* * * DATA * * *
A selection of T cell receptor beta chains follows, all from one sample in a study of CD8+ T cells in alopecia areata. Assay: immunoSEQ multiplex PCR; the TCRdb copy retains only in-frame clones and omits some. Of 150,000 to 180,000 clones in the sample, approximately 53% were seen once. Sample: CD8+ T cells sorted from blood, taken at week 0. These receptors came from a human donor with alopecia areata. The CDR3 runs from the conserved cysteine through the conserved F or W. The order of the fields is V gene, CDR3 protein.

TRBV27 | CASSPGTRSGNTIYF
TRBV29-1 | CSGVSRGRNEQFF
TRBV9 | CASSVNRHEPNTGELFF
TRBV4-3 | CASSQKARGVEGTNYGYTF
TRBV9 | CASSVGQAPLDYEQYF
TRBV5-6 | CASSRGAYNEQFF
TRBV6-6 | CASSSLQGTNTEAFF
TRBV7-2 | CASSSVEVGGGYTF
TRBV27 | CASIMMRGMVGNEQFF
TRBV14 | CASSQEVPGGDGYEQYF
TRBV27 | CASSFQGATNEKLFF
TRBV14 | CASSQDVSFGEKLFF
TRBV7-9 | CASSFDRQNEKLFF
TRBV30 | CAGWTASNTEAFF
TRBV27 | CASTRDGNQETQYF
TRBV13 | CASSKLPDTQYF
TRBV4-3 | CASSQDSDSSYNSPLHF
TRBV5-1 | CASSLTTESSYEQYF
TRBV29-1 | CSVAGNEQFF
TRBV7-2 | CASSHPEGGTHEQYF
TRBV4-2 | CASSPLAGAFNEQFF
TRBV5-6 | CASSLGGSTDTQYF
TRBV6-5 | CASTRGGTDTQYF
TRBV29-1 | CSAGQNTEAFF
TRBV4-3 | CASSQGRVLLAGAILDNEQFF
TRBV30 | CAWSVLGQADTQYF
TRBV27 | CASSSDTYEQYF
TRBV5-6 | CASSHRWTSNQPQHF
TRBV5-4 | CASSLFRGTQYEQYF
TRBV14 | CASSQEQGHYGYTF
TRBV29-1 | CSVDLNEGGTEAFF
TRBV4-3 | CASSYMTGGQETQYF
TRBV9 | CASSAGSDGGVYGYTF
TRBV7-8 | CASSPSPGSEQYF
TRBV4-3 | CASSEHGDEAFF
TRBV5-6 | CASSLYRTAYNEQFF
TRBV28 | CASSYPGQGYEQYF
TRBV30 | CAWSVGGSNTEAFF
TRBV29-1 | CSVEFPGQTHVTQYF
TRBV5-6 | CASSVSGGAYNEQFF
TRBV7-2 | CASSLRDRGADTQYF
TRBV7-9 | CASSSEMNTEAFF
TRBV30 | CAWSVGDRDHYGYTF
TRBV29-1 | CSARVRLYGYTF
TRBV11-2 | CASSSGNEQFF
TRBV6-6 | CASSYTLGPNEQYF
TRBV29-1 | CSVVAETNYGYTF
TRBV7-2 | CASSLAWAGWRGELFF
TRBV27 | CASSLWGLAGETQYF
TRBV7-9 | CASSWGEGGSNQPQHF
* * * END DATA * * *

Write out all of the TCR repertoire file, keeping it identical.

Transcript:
A selection of T cell receptor beta chains follows, all from one sample in a study of CD8+ T cells in alopecia areata. Assay: immunoSEQ multiplex PCR; the TCRdb copy retains only in-frame clones and omits some. Of 150,000 to 180,000 clones in the sample, approximately 53% were seen once. Sample: CD8+ T cells sorted from blood, taken at week 0. These receptors came from a human donor with alopecia areata. The CDR3 runs from the conserved cysteine through the conserved F or W. The order of the fields is V gene, CDR3 protein.

TRBV27 | CASSPGTRSGNTIYF
TRBV29-1 | CSGVSRGRNEQFF
TRBV9 | CASSVNRHEPNTGELFF
TRBV4-3 | CASSQKARGVEGTNYGYTF
TRBV9 | CASSVGQAPLDYEQYF
TRBV5-6 | CASSRGAYNEQFF
TRBV6-6 | CASSSLQGTNTEAFF
TRBV7-2 | CASSSVEVGGGYTF
TRBV27 | CASIMMRGMVGNEQFF
TRBV14 | CASSQEVPGGDGYEQYF
TRBV27 | CASSFQGATNEKLFF
TRBV14 | CASSQDVSFGEKLFF
TRBV7-9 | CASSFDRQNEKLFF
TRBV30 | CAGWTASNTEAFF
TRBV27 | CASTRDGNQETQYF
TRBV13 | CASSKLPDTQYF
TRBV4-3 | CASSQDSDSSYNSPLHF
TRBV5-1 | CASSLTTESSYEQYF
TRBV29-1 | CSVAGNEQFF
TRBV7-2 | CASSHPEGGTHEQYF
TRBV4-2 | CASSPLAGAFNEQFF
TRBV5-6 | CASSLGGSTDTQYF
TRBV6-5 | CASTRGGTDTQYF
TRBV29-1 | CSAGQNTEAFF
TRBV4-3 | CASSQGRVLLAGAILDNEQFF
TRBV30 | CAWSVLGQADTQYF
TRBV27 | CASSSDTYEQYF
TRBV5-6 | CASSHRWTSNQPQHF
TRBV5-4 | CASSLFRGTQYEQYF
TRBV14 | CASSQEQGHYGYTF
TRBV29-1 | CSVDLNEGGTEAFF
TRBV4-3 | CASSYMTGGQETQYF
TRBV9 | CASSAGSDGGVYGYTF
TRBV7-8 | CASSPSPGSEQYF
TRBV4-3 | CASSEHGDEAFF
TRBV5-6 | CASSLYRTAYNEQFF
TRBV28 | CASSYPGQGYEQYF
TRBV30 | CAWSVGGSNTEAFF
TRBV29-1 | CSVEFPGQTHVTQYF
TRBV5-6 | CASSVSGGAYNEQFF
TRBV7-2 | CASSLRDRGADTQYF
TRBV7-9 | CASSSEMNTEAFF
TRBV30 | CAWSVGDRDHYGYTF
TRBV29-1 | CSARVRLYGYTF
TRBV11-2 | CASSSGNEQFF
TRBV6-6 | CASSYTLGPNEQYF
TRBV29-1 | CSVVAETNYGYTF
TRBV7-2 | CASSLAWAGWRGELFF
TRBV27 | CASSLWGLAGETQYF
TRBV7-9 | CASSWGEGGSNQPQHF